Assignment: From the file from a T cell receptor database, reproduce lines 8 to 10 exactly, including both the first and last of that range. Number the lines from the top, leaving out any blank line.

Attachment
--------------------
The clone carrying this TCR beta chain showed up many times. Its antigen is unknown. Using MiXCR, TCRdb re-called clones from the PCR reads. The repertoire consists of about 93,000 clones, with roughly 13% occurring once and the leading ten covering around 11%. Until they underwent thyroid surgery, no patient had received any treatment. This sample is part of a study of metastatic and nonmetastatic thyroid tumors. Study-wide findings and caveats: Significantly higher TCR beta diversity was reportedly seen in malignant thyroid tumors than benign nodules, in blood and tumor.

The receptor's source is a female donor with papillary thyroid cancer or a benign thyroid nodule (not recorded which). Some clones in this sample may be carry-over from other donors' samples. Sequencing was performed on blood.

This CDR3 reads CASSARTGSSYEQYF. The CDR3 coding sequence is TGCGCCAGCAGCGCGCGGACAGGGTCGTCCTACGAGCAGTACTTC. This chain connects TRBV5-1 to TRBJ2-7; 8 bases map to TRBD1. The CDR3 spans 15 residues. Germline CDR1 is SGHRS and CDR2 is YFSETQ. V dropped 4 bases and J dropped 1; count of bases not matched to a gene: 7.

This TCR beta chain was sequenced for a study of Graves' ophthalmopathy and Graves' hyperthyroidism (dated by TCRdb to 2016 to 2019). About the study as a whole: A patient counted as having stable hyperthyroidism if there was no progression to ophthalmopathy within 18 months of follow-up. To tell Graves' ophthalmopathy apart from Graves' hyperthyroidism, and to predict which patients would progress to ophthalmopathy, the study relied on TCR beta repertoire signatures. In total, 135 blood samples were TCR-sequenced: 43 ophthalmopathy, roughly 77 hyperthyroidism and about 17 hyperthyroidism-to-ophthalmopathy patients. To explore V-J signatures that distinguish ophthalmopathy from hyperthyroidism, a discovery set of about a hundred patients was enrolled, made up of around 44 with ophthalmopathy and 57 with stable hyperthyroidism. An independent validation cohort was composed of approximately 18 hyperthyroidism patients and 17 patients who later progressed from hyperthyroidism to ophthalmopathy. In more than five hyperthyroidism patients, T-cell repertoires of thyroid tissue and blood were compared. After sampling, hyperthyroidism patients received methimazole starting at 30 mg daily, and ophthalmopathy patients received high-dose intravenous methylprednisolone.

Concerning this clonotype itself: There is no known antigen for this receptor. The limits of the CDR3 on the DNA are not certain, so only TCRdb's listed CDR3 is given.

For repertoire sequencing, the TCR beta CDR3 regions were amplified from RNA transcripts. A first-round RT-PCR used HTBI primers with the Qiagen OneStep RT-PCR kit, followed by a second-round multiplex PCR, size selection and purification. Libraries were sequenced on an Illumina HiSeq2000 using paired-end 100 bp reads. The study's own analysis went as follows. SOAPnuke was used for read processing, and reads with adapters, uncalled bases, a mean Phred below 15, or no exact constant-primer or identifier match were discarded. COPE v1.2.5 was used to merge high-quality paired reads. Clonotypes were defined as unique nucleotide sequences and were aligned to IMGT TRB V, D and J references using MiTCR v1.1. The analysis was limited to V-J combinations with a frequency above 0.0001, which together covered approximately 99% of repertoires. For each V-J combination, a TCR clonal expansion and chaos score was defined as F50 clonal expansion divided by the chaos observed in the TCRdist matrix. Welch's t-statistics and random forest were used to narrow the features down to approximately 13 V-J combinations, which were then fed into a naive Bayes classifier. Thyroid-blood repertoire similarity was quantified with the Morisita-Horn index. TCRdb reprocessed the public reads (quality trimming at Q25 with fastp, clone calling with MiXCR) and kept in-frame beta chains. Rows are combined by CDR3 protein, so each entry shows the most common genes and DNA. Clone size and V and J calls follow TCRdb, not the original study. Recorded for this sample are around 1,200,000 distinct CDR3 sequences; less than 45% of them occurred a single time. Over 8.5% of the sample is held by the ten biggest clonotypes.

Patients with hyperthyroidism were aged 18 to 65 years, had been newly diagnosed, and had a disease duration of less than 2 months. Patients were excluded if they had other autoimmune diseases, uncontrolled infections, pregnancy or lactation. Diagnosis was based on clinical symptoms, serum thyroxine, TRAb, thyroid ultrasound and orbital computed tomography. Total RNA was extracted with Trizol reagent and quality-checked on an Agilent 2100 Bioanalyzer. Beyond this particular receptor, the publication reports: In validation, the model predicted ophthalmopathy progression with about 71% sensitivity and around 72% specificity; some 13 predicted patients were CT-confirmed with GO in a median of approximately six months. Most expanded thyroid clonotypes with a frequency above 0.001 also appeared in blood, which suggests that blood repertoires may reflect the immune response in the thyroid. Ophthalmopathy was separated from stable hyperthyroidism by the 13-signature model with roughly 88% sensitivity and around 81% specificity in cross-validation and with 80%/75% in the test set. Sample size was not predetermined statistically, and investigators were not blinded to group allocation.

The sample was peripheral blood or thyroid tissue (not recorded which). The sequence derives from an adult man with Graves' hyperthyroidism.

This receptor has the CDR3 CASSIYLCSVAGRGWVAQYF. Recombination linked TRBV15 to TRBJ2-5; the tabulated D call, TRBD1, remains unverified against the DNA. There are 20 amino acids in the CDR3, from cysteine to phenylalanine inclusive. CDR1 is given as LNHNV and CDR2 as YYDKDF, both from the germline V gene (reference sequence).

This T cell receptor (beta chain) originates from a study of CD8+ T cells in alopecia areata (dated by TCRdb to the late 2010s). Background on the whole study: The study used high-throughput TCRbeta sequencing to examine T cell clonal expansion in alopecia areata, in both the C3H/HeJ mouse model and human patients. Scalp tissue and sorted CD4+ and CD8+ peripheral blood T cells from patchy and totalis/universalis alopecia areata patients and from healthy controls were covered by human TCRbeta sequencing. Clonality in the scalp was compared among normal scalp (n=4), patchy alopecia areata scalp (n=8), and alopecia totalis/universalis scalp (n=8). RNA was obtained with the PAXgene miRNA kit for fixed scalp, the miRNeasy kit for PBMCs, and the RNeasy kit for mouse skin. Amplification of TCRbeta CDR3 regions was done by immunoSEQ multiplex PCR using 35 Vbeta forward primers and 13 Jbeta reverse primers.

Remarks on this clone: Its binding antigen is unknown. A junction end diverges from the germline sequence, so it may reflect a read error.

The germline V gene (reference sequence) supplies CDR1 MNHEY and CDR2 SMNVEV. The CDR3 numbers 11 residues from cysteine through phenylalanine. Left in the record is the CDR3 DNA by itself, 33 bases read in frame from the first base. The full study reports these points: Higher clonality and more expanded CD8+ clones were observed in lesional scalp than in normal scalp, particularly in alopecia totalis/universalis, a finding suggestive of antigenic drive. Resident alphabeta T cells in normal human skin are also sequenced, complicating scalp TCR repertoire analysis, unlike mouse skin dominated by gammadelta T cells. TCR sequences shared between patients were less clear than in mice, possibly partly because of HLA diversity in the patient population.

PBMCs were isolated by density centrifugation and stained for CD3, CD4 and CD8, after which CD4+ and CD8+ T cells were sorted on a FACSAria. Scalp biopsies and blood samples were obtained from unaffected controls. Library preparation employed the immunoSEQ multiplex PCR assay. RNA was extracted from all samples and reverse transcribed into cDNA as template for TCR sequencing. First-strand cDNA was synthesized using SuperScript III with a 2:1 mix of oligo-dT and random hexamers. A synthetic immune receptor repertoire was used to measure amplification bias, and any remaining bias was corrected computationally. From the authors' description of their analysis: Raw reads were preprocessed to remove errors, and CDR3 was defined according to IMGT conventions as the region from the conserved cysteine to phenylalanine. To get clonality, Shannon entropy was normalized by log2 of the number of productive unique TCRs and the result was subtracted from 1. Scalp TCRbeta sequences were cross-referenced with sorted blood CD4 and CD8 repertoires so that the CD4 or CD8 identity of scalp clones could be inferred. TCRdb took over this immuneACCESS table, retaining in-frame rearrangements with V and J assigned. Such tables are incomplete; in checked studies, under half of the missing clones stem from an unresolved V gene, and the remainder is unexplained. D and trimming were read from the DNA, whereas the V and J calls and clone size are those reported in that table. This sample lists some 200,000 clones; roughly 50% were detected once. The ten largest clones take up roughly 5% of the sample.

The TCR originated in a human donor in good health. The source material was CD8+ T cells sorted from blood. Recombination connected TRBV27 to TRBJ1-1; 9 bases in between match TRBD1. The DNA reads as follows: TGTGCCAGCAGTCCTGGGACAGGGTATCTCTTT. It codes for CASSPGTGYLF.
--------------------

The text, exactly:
The sample was peripheral blood or thyroid tissue (not recorded which). The sequence derives from an adult man with Graves' hyperthyroidism.

This receptor has the CDR3 CASSIYLCSVAGRGWVAQYF. Recombination linked TRBV15 to TRBJ2-5; the tabulated D call, TRBD1, remains unverified against the DNA. There are 20 amino acids in the CDR3, from cysteine to phenylalanine inclusive. CDR1 is given as LNHNV and CDR2 as YYDKDF, both from the germline V gene (reference sequence).

This T cell receptor (beta chain) originates from a study of CD8+ T cells in alopecia areata (dated by TCRdb to the late 2010s). Background on the whole study: The study used high-throughput TCRbeta sequencing to examine T cell clonal expansion in alopecia areata, in both the C3H/HeJ mouse model and human patients. Scalp tissue and sorted CD4+ and CD8+ peripheral blood T cells from patchy and totalis/universalis alopecia areata patients and from healthy controls were covered by human TCRbeta sequencing. Clonality in the scalp was compared among normal scalp (n=4), patchy alopecia areata scalp (n=8), and alopecia totalis/universalis scalp (n=8). RNA was obtained with the PAXgene miRNA kit for fixed scalp, the miRNeasy kit for PBMCs, and the RNeasy kit for mouse skin. Amplification of TCRbeta CDR3 regions was done by immunoSEQ multiplex PCR using 35 Vbeta forward primers and 13 Jbeta reverse primers.